The Left Hand of Autumn

Example 295
★★★

The possibility of using a [things] token opens up some interesting complications, because we may want actions on multiple items to be reported differently from actions on just one. Here we look at how to make a multiple examination command that describes groups in special ways.

Suppose that we have a game in which groups of objects can have meaning apart from their individual significance – perhaps there are spells that can only be cast by collecting just the right items in the same place.

In this case, one of the things the player might like to be able to do is look at several items together and get a special response, different from looking at the items individually.

To make this happen, we need to do several things:

(1) we need to create a version of the EXAMINE command that can apply to multiple objects at once.
(2) we need to correct the way Inform normally deals with multiple-object commands, because we want our group description to print only one time, and we want to avoid stubs such as "pear: ... apple: ..." before or after the group description.
(3) we need to define a way for Inform to identify interesting groups and describe them.
"The Left Hand of Autumn"
Section 1 - Procedure
Understand "examine [things]" or "look at [things]" as multiply-examining. Multiply-examining is an action applying to one thing.
Understand "examine [things inside] in/on [something]" or "look at [things inside] in/on [something]" as multiply-examining it from. Multiply-examining it from is an action applying to two things.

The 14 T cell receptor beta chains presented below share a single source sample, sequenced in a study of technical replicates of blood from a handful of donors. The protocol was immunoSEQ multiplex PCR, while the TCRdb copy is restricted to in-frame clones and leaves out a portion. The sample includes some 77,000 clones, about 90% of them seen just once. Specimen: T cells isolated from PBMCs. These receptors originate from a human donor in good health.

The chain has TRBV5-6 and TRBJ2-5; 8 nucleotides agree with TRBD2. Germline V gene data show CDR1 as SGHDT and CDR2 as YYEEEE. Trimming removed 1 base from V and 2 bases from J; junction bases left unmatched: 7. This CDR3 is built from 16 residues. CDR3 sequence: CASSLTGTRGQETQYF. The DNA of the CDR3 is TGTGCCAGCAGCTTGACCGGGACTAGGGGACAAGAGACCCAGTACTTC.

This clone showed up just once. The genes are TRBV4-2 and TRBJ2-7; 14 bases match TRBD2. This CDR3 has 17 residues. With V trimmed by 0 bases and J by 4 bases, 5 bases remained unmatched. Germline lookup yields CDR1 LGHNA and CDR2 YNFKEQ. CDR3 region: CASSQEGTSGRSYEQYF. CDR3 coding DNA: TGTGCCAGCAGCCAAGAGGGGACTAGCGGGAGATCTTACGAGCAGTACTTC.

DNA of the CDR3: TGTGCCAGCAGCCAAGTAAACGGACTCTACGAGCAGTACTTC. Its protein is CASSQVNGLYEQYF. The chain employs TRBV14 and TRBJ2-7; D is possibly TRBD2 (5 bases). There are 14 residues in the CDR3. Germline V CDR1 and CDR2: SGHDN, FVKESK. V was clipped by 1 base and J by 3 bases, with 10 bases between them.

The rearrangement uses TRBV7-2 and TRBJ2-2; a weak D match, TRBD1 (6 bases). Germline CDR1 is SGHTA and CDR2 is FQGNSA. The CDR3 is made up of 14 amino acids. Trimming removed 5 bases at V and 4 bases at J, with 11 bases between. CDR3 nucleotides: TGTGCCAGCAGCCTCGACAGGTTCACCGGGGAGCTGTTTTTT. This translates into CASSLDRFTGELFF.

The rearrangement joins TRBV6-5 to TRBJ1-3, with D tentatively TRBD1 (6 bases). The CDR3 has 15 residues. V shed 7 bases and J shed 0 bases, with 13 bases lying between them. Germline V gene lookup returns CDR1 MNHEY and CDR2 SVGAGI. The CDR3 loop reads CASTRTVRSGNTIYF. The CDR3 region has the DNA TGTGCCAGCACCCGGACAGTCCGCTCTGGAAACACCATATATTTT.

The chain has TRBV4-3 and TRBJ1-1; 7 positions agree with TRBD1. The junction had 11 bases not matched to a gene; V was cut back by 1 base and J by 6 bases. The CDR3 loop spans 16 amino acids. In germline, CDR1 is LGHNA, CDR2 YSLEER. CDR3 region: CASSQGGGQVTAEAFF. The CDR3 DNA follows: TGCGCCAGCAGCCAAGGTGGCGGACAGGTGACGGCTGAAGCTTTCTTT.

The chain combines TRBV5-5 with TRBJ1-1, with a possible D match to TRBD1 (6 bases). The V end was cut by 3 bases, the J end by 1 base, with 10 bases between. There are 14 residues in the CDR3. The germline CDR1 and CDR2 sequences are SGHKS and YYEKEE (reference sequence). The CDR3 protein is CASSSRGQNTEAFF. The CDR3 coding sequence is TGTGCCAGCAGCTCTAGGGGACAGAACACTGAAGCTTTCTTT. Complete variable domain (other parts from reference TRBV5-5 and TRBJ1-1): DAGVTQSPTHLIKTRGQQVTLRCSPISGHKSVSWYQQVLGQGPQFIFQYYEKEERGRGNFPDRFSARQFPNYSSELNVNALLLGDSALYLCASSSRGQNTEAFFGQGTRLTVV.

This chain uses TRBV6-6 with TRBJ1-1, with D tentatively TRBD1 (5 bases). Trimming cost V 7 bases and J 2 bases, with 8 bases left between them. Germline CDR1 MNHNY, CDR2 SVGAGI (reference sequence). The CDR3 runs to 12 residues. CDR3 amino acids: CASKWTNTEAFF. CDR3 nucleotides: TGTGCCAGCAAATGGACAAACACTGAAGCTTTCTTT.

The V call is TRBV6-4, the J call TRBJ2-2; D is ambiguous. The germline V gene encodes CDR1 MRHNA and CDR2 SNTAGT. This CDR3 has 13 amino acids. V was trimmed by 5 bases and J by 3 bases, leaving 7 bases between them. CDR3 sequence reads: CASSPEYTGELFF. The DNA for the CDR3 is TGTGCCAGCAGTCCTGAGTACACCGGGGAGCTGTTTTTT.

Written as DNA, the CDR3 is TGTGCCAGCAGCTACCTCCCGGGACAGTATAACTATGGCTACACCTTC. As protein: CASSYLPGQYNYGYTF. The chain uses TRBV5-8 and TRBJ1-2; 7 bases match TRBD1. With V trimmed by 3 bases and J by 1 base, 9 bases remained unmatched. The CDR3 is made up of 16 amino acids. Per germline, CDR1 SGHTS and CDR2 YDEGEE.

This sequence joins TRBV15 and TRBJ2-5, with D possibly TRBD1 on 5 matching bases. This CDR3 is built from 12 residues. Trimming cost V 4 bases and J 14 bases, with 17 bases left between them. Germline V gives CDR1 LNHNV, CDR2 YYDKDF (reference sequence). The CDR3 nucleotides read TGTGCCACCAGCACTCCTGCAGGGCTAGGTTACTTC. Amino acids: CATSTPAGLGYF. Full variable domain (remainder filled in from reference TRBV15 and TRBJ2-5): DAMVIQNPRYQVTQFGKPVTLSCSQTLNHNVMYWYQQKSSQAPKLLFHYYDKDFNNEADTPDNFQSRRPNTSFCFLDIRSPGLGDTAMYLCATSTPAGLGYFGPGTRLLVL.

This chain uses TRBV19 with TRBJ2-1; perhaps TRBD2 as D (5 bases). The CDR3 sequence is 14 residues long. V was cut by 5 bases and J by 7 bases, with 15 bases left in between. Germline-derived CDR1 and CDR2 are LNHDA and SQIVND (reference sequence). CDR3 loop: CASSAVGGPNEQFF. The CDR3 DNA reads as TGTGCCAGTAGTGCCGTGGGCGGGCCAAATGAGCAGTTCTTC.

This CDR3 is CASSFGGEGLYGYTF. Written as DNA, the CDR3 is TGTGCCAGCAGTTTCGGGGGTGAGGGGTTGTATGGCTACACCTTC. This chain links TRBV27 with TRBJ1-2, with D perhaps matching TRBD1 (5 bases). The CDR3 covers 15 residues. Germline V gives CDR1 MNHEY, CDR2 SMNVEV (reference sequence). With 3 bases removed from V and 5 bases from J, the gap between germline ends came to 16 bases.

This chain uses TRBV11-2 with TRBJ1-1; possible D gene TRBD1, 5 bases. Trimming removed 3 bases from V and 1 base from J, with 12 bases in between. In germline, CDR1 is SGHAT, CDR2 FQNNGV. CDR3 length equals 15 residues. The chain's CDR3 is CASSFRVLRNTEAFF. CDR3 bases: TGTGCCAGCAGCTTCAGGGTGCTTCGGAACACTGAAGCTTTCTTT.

Group-description-complete is a truth state that varies.
Carry out multiply-examining it from:
   try multiply-examining the noun instead.
Check multiply-examining when group-description-complete is true:
   stop the action.
Carry out multiply-examining:
   let L be the list of matched things;
   if the number of entries in L is 0, try examining the noun instead;
   if the number of entries in L is 1, try examining entry 1 of L instead;
   describe L;
   say line break;
   now group-description-complete is true.
Before reading a command:
   now group-description-complete is false.

Now for step 2, overriding Inform's usual output of names of objects:

The silently announce items from multiple object lists rule is listed instead of the announce items from multiple object lists rule in the action-processing rules.
This is the silently announce items from multiple object lists rule:
   unless multiply-examining or multiply-examining something from something:
      if the current item from the multiple object list is not nothing, say "[current item from the multiple object list]: [run paragraph on]".
Definition: a thing is matched if it is listed in the multiple object list.

We'll save our "to describe" phrase until Section 2, when we can give the game specific instructions about how to report different lists of objects.

Now, the player might also want to be able to refer to a group of item by some kind of group name, so let's add the option of creating a Table of Collective Names which will interpret these:

After reading a command:
   repeat through the Table of Collective Names:
      let N be "[the player's command]";
      let Y be relevant list entry;
      while N matches the regular expression "[name-text entry]":
         replace the regular expression "(.*)[name-text entry](.*)" in N with "\1[Y]\2";
      change the text of the player's command to N.
Report taking something:
   say "You pick up [the noun]." instead.

And as a bit of polish, because we'd like SEARCH TABLE to have the same effect as EXAMINE ALL ON TABLE:

Understand "look on [something]" as searching.